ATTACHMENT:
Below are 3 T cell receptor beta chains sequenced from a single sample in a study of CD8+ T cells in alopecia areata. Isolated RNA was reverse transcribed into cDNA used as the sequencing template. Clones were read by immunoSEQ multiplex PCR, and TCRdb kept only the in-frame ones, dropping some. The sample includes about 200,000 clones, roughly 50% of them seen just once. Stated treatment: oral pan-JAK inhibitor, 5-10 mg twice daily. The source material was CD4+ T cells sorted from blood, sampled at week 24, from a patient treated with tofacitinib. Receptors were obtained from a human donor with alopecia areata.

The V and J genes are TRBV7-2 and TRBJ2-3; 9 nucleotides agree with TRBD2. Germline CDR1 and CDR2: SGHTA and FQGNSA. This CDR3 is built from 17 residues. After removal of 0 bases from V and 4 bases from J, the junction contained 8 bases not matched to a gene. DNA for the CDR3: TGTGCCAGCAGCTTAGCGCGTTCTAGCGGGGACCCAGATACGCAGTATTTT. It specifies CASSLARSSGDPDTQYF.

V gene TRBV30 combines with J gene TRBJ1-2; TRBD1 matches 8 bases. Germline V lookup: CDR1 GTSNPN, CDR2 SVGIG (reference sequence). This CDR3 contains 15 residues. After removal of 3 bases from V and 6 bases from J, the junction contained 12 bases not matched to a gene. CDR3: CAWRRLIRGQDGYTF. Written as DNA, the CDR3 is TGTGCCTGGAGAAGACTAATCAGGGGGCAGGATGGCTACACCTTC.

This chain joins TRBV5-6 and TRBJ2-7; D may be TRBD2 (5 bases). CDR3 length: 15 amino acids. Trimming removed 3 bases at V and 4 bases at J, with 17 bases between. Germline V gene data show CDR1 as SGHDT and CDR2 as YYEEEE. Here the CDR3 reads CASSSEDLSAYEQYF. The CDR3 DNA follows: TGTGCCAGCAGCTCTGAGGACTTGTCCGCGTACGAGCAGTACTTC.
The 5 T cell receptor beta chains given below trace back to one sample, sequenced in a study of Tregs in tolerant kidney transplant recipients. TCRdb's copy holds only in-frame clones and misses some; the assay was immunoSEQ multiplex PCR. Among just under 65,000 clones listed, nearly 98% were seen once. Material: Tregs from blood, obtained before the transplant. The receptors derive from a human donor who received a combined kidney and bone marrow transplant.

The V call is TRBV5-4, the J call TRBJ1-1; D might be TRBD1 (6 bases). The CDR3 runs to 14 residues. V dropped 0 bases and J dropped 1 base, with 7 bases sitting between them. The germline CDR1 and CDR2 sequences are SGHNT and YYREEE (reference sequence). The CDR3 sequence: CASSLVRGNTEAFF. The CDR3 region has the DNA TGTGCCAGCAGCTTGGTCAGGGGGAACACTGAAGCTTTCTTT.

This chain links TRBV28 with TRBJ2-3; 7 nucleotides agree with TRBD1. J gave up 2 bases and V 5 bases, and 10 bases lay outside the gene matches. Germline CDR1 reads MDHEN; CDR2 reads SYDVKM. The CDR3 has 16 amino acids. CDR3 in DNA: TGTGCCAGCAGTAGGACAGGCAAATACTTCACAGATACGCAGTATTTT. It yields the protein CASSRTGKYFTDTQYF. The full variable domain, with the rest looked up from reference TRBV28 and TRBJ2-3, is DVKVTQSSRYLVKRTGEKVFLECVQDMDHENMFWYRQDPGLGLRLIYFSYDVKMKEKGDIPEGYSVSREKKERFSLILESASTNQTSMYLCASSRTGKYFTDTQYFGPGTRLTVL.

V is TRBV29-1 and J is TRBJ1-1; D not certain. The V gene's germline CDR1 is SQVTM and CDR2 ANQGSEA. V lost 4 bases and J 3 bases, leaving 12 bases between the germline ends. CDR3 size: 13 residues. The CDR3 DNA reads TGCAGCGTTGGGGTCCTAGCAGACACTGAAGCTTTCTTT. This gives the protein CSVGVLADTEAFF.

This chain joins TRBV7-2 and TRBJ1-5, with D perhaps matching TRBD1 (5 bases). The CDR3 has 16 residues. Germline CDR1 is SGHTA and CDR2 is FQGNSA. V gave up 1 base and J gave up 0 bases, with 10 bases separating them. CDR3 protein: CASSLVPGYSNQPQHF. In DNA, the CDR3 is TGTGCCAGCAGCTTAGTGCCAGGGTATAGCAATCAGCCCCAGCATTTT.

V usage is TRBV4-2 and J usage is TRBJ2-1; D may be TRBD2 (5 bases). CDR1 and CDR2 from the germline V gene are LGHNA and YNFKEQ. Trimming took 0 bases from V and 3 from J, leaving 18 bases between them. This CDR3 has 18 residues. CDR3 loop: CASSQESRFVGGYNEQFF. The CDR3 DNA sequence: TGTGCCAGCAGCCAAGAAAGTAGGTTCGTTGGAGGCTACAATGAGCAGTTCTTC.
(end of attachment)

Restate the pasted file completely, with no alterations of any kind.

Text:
Below are 3 T cell receptor beta chains sequenced from a single sample in a study of CD8+ T cells in alopecia areata. Isolated RNA was reverse transcribed into cDNA used as the sequencing template. Clones were read by immunoSEQ multiplex PCR, and TCRdb kept only the in-frame ones, dropping some. The sample includes about 200,000 clones, roughly 50% of them seen just once. Stated treatment: oral pan-JAK inhibitor, 5-10 mg twice daily. The source material was CD4+ T cells sorted from blood, sampled at week 24, from a patient treated with tofacitinib. Receptors were obtained from a human donor with alopecia areata.

The V and J genes are TRBV7-2 and TRBJ2-3; 9 nucleotides agree with TRBD2. Germline CDR1 and CDR2: SGHTA and FQGNSA. This CDR3 is built from 17 residues. After removal of 0 bases from V and 4 bases from J, the junction contained 8 bases not matched to a gene. DNA for the CDR3: TGTGCCAGCAGCTTAGCGCGTTCTAGCGGGGACCCAGATACGCAGTATTTT. It specifies CASSLARSSGDPDTQYF.

V gene TRBV30 combines with J gene TRBJ1-2; TRBD1 matches 8 bases. Germline V lookup: CDR1 GTSNPN, CDR2 SVGIG (reference sequence). This CDR3 contains 15 residues. After removal of 3 bases from V and 6 bases from J, the junction contained 12 bases not matched to a gene. CDR3: CAWRRLIRGQDGYTF. Written as DNA, the CDR3 is TGTGCCTGGAGAAGACTAATCAGGGGGCAGGATGGCTACACCTTC.

This chain joins TRBV5-6 and TRBJ2-7; D may be TRBD2 (5 bases). CDR3 length: 15 amino acids. Trimming removed 3 bases at V and 4 bases at J, with 17 bases between. Germline V gene data show CDR1 as SGHDT and CDR2 as YYEEEE. Here the CDR3 reads CASSSEDLSAYEQYF. The CDR3 DNA follows: TGTGCCAGCAGCTCTGAGGACTTGTCCGCGTACGAGCAGTACTTC.
The 5 T cell receptor beta chains given below trace back to one sample, sequenced in a study of Tregs in tolerant kidney transplant recipients. TCRdb's copy holds only in-frame clones and misses some; the assay was immunoSEQ multiplex PCR. Among just under 65,000 clones listed, nearly 98% were seen once. Material: Tregs from blood, obtained before the transplant. The receptors derive from a human donor who received a combined kidney and bone marrow transplant.

The V call is TRBV5-4, the J call TRBJ1-1; D might be TRBD1 (6 bases). The CDR3 runs to 14 residues. V dropped 0 bases and J dropped 1 base, with 7 bases sitting between them. The germline CDR1 and CDR2 sequences are SGHNT and YYREEE (reference sequence). The CDR3 sequence: CASSLVRGNTEAFF. The CDR3 region has the DNA TGTGCCAGCAGCTTGGTCAGGGGGAACACTGAAGCTTTCTTT.

This chain links TRBV28 with TRBJ2-3; 7 nucleotides agree with TRBD1. J gave up 2 bases and V 5 bases, and 10 bases lay outside the gene matches. Germline CDR1 reads MDHEN; CDR2 reads SYDVKM. The CDR3 has 16 amino acids. CDR3 in DNA: TGTGCCAGCAGTAGGACAGGCAAATACTTCACAGATACGCAGTATTTT. It yields the protein CASSRTGKYFTDTQYF. The full variable domain, with the rest looked up from reference TRBV28 and TRBJ2-3, is DVKVTQSSRYLVKRTGEKVFLECVQDMDHENMFWYRQDPGLGLRLIYFSYDVKMKEKGDIPEGYSVSREKKERFSLILESASTNQTSMYLCASSRTGKYFTDTQYFGPGTRLTVL.

V is TRBV29-1 and J is TRBJ1-1; D not certain. The V gene's germline CDR1 is SQVTM and CDR2 ANQGSEA. V lost 4 bases and J 3 bases, leaving 12 bases between the germline ends. CDR3 size: 13 residues. The CDR3 DNA reads TGCAGCGTTGGGGTCCTAGCAGACACTGAAGCTTTCTTT. This gives the protein CSVGVLADTEAFF.

This chain joins TRBV7-2 and TRBJ1-5, with D perhaps matching TRBD1 (5 bases). The CDR3 has 16 residues. Germline CDR1 is SGHTA and CDR2 is FQGNSA. V gave up 1 base and J gave up 0 bases, with 10 bases separating them. CDR3 protein: CASSLVPGYSNQPQHF. In DNA, the CDR3 is TGTGCCAGCAGCTTAGTGCCAGGGTATAGCAATCAGCCCCAGCATTTT.

V usage is TRBV4-2 and J usage is TRBJ2-1; D may be TRBD2 (5 bases). CDR1 and CDR2 from the germline V gene are LGHNA and YNFKEQ. Trimming took 0 bases from V and 3 from J, leaving 18 bases between them. This CDR3 has 18 residues. CDR3 loop: CASSQESRFVGGYNEQFF. The CDR3 DNA sequence: TGTGCCAGCAGCCAAGAAAGTAGGTTCGTTGGAGGCTACAATGAGCAGTTCTTC.